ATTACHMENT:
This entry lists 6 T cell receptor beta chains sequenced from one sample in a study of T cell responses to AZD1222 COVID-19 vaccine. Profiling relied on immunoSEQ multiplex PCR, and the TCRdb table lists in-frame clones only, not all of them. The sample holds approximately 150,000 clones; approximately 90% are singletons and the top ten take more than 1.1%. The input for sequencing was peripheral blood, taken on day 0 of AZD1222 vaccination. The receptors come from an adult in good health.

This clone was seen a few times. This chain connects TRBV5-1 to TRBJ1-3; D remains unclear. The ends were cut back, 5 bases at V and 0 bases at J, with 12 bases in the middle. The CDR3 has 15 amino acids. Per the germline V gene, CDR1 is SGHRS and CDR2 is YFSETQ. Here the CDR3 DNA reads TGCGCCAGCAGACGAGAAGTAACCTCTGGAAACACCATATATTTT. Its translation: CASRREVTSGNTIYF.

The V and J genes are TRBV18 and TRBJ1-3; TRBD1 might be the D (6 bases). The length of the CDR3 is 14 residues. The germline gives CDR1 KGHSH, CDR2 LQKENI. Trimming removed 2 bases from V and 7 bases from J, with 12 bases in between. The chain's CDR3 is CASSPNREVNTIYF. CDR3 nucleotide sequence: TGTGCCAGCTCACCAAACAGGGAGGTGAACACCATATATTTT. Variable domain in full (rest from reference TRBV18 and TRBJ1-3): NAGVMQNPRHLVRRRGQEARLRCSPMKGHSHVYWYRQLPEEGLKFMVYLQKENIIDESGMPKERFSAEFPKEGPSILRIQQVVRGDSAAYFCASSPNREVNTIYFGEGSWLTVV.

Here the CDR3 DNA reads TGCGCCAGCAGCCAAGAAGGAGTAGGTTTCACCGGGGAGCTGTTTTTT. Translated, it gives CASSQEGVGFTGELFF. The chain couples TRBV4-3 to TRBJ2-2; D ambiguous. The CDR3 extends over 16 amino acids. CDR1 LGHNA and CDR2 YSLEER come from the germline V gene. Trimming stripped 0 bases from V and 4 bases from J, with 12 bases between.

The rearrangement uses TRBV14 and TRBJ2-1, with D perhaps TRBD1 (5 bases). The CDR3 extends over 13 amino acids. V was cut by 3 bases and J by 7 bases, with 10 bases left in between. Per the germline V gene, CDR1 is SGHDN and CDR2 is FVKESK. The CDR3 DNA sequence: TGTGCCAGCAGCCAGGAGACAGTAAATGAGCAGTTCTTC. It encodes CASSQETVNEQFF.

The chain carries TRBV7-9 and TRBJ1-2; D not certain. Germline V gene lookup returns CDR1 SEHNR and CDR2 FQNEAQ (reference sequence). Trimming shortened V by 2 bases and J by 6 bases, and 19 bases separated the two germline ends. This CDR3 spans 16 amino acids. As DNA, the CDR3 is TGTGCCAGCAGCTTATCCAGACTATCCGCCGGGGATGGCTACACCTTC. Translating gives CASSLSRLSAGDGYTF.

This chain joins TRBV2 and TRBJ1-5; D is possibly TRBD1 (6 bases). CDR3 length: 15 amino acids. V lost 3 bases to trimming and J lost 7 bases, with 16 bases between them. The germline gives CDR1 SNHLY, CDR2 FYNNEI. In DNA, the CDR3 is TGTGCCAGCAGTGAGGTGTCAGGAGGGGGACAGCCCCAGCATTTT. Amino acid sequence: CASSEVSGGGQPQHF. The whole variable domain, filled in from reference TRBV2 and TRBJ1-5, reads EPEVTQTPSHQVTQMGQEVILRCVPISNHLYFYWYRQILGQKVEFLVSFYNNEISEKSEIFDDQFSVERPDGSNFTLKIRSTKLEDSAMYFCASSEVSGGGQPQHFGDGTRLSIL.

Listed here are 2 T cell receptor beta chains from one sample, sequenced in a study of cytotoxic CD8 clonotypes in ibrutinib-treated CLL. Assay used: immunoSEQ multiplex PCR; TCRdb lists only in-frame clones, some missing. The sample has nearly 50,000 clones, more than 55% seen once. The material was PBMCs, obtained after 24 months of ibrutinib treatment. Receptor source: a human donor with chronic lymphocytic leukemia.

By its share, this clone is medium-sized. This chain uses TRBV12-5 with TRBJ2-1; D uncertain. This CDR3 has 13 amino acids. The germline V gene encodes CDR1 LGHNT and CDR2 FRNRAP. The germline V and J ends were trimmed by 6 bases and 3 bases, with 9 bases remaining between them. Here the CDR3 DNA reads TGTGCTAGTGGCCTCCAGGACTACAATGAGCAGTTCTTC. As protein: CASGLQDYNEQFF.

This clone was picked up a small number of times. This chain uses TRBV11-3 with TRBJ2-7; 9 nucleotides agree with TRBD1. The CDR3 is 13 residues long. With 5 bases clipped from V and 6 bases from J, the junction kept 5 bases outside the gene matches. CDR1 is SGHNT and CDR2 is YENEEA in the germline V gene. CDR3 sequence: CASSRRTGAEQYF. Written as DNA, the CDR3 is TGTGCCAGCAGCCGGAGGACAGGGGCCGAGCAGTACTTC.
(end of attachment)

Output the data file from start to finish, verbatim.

This entry lists 6 T cell receptor beta chains sequenced from one sample in a study of T cell responses to AZD1222 COVID-19 vaccine. Profiling relied on immunoSEQ multiplex PCR, and the TCRdb table lists in-frame clones only, not all of them. The sample holds approximately 150,000 clones; approximately 90% are singletons and the top ten take more than 1.1%. The input for sequencing was peripheral blood, taken on day 0 of AZD1222 vaccination. The receptors come from an adult in good health.

This clone was seen a few times. This chain connects TRBV5-1 to TRBJ1-3; D remains unclear. The ends were cut back, 5 bases at V and 0 bases at J, with 12 bases in the middle. The CDR3 has 15 amino acids. Per the germline V gene, CDR1 is SGHRS and CDR2 is YFSETQ. Here the CDR3 DNA reads TGCGCCAGCAGACGAGAAGTAACCTCTGGAAACACCATATATTTT. Its translation: CASRREVTSGNTIYF.

The V and J genes are TRBV18 and TRBJ1-3; TRBD1 might be the D (6 bases). The length of the CDR3 is 14 residues. The germline gives CDR1 KGHSH, CDR2 LQKENI. Trimming removed 2 bases from V and 7 bases from J, with 12 bases in between. The chain's CDR3 is CASSPNREVNTIYF. CDR3 nucleotide sequence: TGTGCCAGCTCACCAAACAGGGAGGTGAACACCATATATTTT. Variable domain in full (rest from reference TRBV18 and TRBJ1-3): NAGVMQNPRHLVRRRGQEARLRCSPMKGHSHVYWYRQLPEEGLKFMVYLQKENIIDESGMPKERFSAEFPKEGPSILRIQQVVRGDSAAYFCASSPNREVNTIYFGEGSWLTVV.

Here the CDR3 DNA reads TGCGCCAGCAGCCAAGAAGGAGTAGGTTTCACCGGGGAGCTGTTTTTT. Translated, it gives CASSQEGVGFTGELFF. The chain couples TRBV4-3 to TRBJ2-2; D ambiguous. The CDR3 extends over 16 amino acids. CDR1 LGHNA and CDR2 YSLEER come from the germline V gene. Trimming stripped 0 bases from V and 4 bases from J, with 12 bases between.

The rearrangement uses TRBV14 and TRBJ2-1, with D perhaps TRBD1 (5 bases). The CDR3 extends over 13 amino acids. V was cut by 3 bases and J by 7 bases, with 10 bases left in between. Per the germline V gene, CDR1 is SGHDN and CDR2 is FVKESK. The CDR3 DNA sequence: TGTGCCAGCAGCCAGGAGACAGTAAATGAGCAGTTCTTC. It encodes CASSQETVNEQFF.

The chain carries TRBV7-9 and TRBJ1-2; D not certain. Germline V gene lookup returns CDR1 SEHNR and CDR2 FQNEAQ (reference sequence). Trimming shortened V by 2 bases and J by 6 bases, and 19 bases separated the two germline ends. This CDR3 spans 16 amino acids. As DNA, the CDR3 is TGTGCCAGCAGCTTATCCAGACTATCCGCCGGGGATGGCTACACCTTC. Translating gives CASSLSRLSAGDGYTF.

This chain joins TRBV2 and TRBJ1-5; D is possibly TRBD1 (6 bases). CDR3 length: 15 amino acids. V lost 3 bases to trimming and J lost 7 bases, with 16 bases between them. The germline gives CDR1 SNHLY, CDR2 FYNNEI. In DNA, the CDR3 is TGTGCCAGCAGTGAGGTGTCAGGAGGGGGACAGCCCCAGCATTTT. Amino acid sequence: CASSEVSGGGQPQHF. The whole variable domain, filled in from reference TRBV2 and TRBJ1-5, reads EPEVTQTPSHQVTQMGQEVILRCVPISNHLYFYWYRQILGQKVEFLVSFYNNEISEKSEIFDDQFSVERPDGSNFTLKIRSTKLEDSAMYFCASSEVSGGGQPQHFGDGTRLSIL.

Listed here are 2 T cell receptor beta chains from one sample, sequenced in a study of cytotoxic CD8 clonotypes in ibrutinib-treated CLL. Assay used: immunoSEQ multiplex PCR; TCRdb lists only in-frame clones, some missing. The sample has nearly 50,000 clones, more than 55% seen once. The material was PBMCs, obtained after 24 months of ibrutinib treatment. Receptor source: a human donor with chronic lymphocytic leukemia.

By its share, this clone is medium-sized. This chain uses TRBV12-5 with TRBJ2-1; D uncertain. This CDR3 has 13 amino acids. The germline V gene encodes CDR1 LGHNT and CDR2 FRNRAP. The germline V and J ends were trimmed by 6 bases and 3 bases, with 9 bases remaining between them. Here the CDR3 DNA reads TGTGCTAGTGGCCTCCAGGACTACAATGAGCAGTTCTTC. As protein: CASGLQDYNEQFF.

This clone was picked up a small number of times. This chain uses TRBV11-3 with TRBJ2-7; 9 nucleotides agree with TRBD1. The CDR3 is 13 residues long. With 5 bases clipped from V and 6 bases from J, the junction kept 5 bases outside the gene matches. CDR1 is SGHNT and CDR2 is YENEEA in the germline V gene. CDR3 sequence: CASSRRTGAEQYF. Written as DNA, the CDR3 is TGTGCCAGCAGCCGGAGGACAGGGGCCGAGCAGTACTTC.